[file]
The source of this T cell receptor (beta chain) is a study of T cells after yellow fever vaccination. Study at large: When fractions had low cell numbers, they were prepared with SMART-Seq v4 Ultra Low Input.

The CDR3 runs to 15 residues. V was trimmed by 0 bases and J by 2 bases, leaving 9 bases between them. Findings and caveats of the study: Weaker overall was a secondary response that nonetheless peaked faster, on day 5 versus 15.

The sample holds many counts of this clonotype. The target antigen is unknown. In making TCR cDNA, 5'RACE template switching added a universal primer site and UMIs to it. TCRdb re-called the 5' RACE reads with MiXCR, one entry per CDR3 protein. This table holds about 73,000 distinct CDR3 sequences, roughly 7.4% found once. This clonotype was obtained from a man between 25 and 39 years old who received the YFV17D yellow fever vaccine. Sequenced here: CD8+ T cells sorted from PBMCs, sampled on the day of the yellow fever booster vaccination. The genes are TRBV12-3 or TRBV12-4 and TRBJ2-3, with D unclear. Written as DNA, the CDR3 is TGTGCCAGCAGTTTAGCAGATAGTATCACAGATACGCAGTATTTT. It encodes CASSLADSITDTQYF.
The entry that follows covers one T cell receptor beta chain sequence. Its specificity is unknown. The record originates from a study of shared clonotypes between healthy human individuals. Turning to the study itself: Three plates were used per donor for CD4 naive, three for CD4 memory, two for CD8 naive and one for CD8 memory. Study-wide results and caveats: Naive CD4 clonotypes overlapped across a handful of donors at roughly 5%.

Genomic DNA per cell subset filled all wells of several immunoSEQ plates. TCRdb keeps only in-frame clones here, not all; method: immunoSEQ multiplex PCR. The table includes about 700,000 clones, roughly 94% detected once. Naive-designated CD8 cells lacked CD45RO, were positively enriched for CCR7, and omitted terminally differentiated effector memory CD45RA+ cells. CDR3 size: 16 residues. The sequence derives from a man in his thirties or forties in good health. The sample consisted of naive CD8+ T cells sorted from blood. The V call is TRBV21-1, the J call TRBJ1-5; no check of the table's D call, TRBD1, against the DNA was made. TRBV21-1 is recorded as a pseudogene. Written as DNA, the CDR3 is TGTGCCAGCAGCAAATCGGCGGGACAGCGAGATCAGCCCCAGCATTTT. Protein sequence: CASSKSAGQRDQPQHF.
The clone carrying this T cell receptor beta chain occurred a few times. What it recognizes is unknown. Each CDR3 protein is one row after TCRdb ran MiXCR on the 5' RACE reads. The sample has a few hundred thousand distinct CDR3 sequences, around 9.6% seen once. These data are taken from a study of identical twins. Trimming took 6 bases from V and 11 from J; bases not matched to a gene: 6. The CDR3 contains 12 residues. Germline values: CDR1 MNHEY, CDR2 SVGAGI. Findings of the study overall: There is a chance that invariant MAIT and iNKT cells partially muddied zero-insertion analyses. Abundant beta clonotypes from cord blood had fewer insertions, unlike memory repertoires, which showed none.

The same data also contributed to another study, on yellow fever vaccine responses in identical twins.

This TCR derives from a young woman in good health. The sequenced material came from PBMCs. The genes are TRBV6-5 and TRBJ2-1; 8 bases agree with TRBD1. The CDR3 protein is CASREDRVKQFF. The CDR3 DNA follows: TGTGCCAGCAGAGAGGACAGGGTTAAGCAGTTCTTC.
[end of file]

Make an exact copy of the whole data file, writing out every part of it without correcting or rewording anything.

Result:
The source of this T cell receptor (beta chain) is a study of T cells after yellow fever vaccination. Study at large: When fractions had low cell numbers, they were prepared with SMART-Seq v4 Ultra Low Input.

The CDR3 runs to 15 residues. V was trimmed by 0 bases and J by 2 bases, leaving 9 bases between them. Findings and caveats of the study: Weaker overall was a secondary response that nonetheless peaked faster, on day 5 versus 15.

The sample holds many counts of this clonotype. The target antigen is unknown. In making TCR cDNA, 5'RACE template switching added a universal primer site and UMIs to it. TCRdb re-called the 5' RACE reads with MiXCR, one entry per CDR3 protein. This table holds about 73,000 distinct CDR3 sequences, roughly 7.4% found once. This clonotype was obtained from a man between 25 and 39 years old who received the YFV17D yellow fever vaccine. Sequenced here: CD8+ T cells sorted from PBMCs, sampled on the day of the yellow fever booster vaccination. The genes are TRBV12-3 or TRBV12-4 and TRBJ2-3, with D unclear. Written as DNA, the CDR3 is TGTGCCAGCAGTTTAGCAGATAGTATCACAGATACGCAGTATTTT. It encodes CASSLADSITDTQYF.
The entry that follows covers one T cell receptor beta chain sequence. Its specificity is unknown. The record originates from a study of shared clonotypes between healthy human individuals. Turning to the study itself: Three plates were used per donor for CD4 naive, three for CD4 memory, two for CD8 naive and one for CD8 memory. Study-wide results and caveats: Naive CD4 clonotypes overlapped across a handful of donors at roughly 5%.

Genomic DNA per cell subset filled all wells of several immunoSEQ plates. TCRdb keeps only in-frame clones here, not all; method: immunoSEQ multiplex PCR. The table includes about 700,000 clones, roughly 94% detected once. Naive-designated CD8 cells lacked CD45RO, were positively enriched for CCR7, and omitted terminally differentiated effector memory CD45RA+ cells. CDR3 size: 16 residues. The sequence derives from a man in his thirties or forties in good health. The sample consisted of naive CD8+ T cells sorted from blood. The V call is TRBV21-1, the J call TRBJ1-5; no check of the table's D call, TRBD1, against the DNA was made. TRBV21-1 is recorded as a pseudogene. Written as DNA, the CDR3 is TGTGCCAGCAGCAAATCGGCGGGACAGCGAGATCAGCCCCAGCATTTT. Protein sequence: CASSKSAGQRDQPQHF.
The clone carrying this T cell receptor beta chain occurred a few times. What it recognizes is unknown. Each CDR3 protein is one row after TCRdb ran MiXCR on the 5' RACE reads. The sample has a few hundred thousand distinct CDR3 sequences, around 9.6% seen once. These data are taken from a study of identical twins. Trimming took 6 bases from V and 11 from J; bases not matched to a gene: 6. The CDR3 contains 12 residues. Germline values: CDR1 MNHEY, CDR2 SVGAGI. Findings of the study overall: There is a chance that invariant MAIT and iNKT cells partially muddied zero-insertion analyses. Abundant beta clonotypes from cord blood had fewer insertions, unlike memory repertoires, which showed none.

The same data also contributed to another study, on yellow fever vaccine responses in identical twins.

This TCR derives from a young woman in good health. The sequenced material came from PBMCs. The genes are TRBV6-5 and TRBJ2-1; 8 bases agree with TRBD1. The CDR3 protein is CASREDRVKQFF. The CDR3 DNA follows: TGTGCCAGCAGAGAGGACAGGGTTAAGCAGTTCTTC.